On February 22, Surrender will take over the River Torrens footbridge with Hope's Picnic - a huge communal dinner that will bring refugees and other Australians together to share food, stories and goodwill.
Hope’s Picnic at Surrender
Surrender’s policy on refugees is vastly different to that of the Australian Government. Rather than locking them up and stripping them of rights, leader Dr YaYa will welcome refugees into his micronation with open arms and a giant picnic.
Surrender is a new arts and club experience from the creators of Barrio that will operate for three weeks on the Riverbank from February 20. CityMag is Surrender’s media partner and Dr YaYa’s preferred propaganda machine, stay with us for regular updates on Surrender or visit the website.
In an extravagant expression of Surrendernesian policy, February 22 will see the micronation takeover the River Torrens footbridge for a huge event called Hope’s Picnic, which is an extension of a weekly event called Hope’s Cafe.
Run by Marisha Matthews and an army of other volunteers, Hope’s Cafe sees a feast of Persian food and coffee served up every Friday between 10am-3pm at the Clayton Wesley Uniting Church on the corner of The Parade and Portrush Road.
“We use the church hall and we collect donations each week to pay for the food the following week,” says Marisha. “We have a lot of people who are on Bridging Visas coming through, which means they’ve been released into the community but without any kind of Centrelink payments and not allowed to work, no housing, no English classes.”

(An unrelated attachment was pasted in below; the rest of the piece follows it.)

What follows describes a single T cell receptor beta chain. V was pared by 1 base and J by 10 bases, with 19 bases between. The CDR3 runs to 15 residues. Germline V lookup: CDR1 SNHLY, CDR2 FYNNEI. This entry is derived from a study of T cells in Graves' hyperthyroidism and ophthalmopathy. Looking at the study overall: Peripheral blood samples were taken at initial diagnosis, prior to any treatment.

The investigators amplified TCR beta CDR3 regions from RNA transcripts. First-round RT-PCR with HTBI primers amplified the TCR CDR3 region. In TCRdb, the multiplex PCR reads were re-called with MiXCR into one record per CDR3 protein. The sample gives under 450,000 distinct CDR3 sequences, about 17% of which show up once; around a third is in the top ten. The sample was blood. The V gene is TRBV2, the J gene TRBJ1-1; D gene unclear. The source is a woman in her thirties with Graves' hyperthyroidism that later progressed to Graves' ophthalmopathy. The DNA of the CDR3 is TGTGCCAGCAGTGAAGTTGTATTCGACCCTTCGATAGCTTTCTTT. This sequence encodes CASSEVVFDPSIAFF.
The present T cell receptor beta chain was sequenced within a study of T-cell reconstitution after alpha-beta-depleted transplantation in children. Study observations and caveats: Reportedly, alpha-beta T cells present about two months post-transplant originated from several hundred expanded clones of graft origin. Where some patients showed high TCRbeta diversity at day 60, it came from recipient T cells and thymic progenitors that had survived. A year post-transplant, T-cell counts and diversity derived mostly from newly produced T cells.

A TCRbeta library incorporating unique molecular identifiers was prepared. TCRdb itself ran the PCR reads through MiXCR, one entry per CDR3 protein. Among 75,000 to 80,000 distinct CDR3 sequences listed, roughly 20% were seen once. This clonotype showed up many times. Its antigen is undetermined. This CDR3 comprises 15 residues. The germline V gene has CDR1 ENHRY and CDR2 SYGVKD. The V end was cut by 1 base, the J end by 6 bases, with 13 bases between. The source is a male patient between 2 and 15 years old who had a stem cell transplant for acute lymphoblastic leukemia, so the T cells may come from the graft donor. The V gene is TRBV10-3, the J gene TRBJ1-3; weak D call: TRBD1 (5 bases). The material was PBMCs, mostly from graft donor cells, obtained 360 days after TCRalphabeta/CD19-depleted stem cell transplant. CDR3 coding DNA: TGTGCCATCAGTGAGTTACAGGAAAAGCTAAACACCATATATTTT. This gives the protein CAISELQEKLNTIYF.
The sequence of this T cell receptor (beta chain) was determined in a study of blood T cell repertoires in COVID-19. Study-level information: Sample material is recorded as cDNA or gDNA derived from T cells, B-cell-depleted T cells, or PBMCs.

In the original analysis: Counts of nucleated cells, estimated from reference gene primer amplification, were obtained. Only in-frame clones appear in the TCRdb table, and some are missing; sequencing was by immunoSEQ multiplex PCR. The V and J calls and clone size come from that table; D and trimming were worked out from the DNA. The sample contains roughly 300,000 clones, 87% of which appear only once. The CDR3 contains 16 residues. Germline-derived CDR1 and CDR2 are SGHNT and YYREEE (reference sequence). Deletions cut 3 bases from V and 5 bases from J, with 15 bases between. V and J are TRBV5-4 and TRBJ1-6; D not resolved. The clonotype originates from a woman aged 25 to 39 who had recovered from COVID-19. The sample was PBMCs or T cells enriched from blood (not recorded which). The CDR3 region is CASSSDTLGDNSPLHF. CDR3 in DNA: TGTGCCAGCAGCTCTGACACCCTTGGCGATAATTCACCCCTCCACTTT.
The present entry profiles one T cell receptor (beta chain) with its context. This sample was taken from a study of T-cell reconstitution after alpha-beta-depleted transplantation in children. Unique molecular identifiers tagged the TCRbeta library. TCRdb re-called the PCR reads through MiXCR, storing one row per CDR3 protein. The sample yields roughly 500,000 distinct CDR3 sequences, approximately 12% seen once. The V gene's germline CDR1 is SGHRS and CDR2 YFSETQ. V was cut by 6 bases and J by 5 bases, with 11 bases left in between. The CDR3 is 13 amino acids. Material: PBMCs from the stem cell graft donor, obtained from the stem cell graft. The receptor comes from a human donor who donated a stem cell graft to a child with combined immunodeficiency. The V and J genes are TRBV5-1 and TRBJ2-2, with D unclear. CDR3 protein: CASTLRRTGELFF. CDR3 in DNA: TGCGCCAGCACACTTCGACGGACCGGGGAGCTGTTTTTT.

As well as offering food to refugees and raising funds to help them with other necessities, Hope’s Cafe functions as a place where refugees can meet others from the community, improve their english and share stories.
It is this purpose that Marisha wants to see fulfilled on a broader scale at the Surrender event.
“I’m hoping that what we see is a very large group of people all having dinner together – that’s a visual thing for me, it seems like a work of art and that’s why it appeals to me,” she says.
“Things like that often have the power to start conversations or start people thinking and maybe if we’re having one long picnic, people will be sitting alongside someone they haven’t met before or they might hear someone’s personal story and those things might have effects in the wider community.”
Everyone is welcome at the picnic – an event type that was chosen because it is an important part of the cultures from which many refugees come.
“When you are in Iran everyone is having a picnic at all times,” says Marisha with a laugh. “When we were in Iran we would travel all over the country and just pull over and camp on the side of the road, and so would everyone else. It was really normal to have a tent and to have huge family groups sitting out on median strips and in every park.”
Marisha encourages anyone interested in supporting refugees or looking for support to come to Hope’s Cafe between 10am-3pm every Friday in Hope’s Hall at the Clayton Wesley Uniting Church.
To join in, all you need to bring is some food for sharing and a cushion or two to sit on. After the event, picnickers with refugee status will be personally invited into Surrender by Dr YaYa, while others might find entry a little harder to achieve as a series of immigration processes stand in the way.